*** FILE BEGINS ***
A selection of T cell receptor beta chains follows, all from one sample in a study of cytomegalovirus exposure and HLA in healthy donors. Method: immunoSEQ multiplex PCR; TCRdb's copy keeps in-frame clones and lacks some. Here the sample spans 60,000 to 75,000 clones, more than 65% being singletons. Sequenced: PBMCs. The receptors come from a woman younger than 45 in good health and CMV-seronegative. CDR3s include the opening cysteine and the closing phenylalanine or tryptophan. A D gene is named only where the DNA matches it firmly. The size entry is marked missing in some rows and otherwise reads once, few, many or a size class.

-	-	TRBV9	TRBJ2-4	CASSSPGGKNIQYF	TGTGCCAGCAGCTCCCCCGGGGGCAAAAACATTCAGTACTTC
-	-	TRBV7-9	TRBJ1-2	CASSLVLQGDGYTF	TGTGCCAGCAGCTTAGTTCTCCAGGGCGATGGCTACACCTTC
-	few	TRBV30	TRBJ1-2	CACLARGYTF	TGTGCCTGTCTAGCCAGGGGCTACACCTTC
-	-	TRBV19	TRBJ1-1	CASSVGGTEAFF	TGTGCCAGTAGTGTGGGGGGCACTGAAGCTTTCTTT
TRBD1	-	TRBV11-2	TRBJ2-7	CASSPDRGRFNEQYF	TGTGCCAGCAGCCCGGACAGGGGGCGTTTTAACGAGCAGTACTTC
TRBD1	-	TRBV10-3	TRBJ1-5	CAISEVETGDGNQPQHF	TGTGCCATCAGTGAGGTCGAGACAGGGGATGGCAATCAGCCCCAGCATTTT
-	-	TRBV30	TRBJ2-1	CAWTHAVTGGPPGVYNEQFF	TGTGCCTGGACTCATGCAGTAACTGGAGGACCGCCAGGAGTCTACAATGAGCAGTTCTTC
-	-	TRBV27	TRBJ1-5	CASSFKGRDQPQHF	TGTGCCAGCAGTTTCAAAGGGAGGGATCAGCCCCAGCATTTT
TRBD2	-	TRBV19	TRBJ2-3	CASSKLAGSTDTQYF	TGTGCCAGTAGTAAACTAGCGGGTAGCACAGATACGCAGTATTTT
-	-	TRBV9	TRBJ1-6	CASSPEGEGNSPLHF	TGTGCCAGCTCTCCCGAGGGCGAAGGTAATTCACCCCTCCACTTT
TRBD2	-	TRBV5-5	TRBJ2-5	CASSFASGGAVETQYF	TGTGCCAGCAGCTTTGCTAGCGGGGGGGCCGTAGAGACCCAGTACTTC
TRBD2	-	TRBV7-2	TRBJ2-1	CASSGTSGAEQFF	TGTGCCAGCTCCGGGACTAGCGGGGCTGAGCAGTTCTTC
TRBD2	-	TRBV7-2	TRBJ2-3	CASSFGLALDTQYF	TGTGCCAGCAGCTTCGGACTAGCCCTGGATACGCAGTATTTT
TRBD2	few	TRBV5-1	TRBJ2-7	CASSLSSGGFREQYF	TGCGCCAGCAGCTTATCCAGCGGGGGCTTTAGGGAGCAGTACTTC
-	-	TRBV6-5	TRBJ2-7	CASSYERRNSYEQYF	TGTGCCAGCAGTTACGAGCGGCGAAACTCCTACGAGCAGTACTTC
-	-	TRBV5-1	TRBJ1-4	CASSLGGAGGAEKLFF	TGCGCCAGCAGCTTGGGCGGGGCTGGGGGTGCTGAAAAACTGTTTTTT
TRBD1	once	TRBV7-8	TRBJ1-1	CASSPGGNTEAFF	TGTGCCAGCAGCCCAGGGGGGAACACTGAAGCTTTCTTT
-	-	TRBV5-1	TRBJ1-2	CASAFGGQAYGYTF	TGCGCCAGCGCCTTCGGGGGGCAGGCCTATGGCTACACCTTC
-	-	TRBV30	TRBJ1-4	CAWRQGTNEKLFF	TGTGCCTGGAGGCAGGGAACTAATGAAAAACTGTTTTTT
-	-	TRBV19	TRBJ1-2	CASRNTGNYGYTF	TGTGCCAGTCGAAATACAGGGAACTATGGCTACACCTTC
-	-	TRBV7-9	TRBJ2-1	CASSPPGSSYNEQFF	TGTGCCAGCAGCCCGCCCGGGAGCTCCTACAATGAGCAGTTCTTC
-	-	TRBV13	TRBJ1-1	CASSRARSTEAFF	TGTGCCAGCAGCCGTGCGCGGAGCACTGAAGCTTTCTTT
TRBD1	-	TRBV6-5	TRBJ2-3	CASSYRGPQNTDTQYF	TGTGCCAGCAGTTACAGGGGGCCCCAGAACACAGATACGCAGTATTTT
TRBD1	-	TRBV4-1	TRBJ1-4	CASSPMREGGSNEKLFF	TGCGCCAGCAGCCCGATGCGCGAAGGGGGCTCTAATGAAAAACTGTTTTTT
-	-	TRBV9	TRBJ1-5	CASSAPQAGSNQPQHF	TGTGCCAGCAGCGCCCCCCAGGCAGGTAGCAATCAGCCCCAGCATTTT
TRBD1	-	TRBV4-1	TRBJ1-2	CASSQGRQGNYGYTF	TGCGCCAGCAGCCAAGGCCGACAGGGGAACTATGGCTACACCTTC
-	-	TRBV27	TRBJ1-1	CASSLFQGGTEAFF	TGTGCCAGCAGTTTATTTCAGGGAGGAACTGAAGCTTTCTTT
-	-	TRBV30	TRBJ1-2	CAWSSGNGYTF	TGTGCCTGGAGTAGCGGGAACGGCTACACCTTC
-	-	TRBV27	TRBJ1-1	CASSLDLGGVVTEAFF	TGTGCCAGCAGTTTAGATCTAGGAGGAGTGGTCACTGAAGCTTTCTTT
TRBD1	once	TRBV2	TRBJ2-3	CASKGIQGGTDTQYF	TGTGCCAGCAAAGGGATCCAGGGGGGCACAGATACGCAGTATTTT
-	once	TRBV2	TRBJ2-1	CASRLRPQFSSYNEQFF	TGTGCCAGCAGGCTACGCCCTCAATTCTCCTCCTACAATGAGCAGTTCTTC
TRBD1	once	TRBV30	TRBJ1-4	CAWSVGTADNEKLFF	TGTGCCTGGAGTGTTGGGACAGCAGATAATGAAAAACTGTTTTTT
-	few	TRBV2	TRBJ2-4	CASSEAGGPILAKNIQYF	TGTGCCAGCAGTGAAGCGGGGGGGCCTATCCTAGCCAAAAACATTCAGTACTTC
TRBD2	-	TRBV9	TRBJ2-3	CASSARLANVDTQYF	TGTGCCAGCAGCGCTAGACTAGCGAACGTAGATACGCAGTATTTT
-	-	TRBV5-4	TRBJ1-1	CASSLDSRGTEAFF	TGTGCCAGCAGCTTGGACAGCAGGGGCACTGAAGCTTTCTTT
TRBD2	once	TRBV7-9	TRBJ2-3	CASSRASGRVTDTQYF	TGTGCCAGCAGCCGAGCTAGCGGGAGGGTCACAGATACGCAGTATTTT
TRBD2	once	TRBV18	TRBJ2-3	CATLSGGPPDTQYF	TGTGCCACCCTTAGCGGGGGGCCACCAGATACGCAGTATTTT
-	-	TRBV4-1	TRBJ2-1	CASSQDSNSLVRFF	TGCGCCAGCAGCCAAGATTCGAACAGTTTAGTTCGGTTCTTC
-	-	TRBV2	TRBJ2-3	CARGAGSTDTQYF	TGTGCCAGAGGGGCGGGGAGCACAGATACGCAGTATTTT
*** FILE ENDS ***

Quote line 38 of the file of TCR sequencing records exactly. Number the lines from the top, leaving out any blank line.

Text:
TRBD2	once	TRBV18	TRBJ2-3	CATLSGGPPDTQYF	TGTGCCACCCTTAGCGGGGGGCCACCAGATACGCAGTATTTT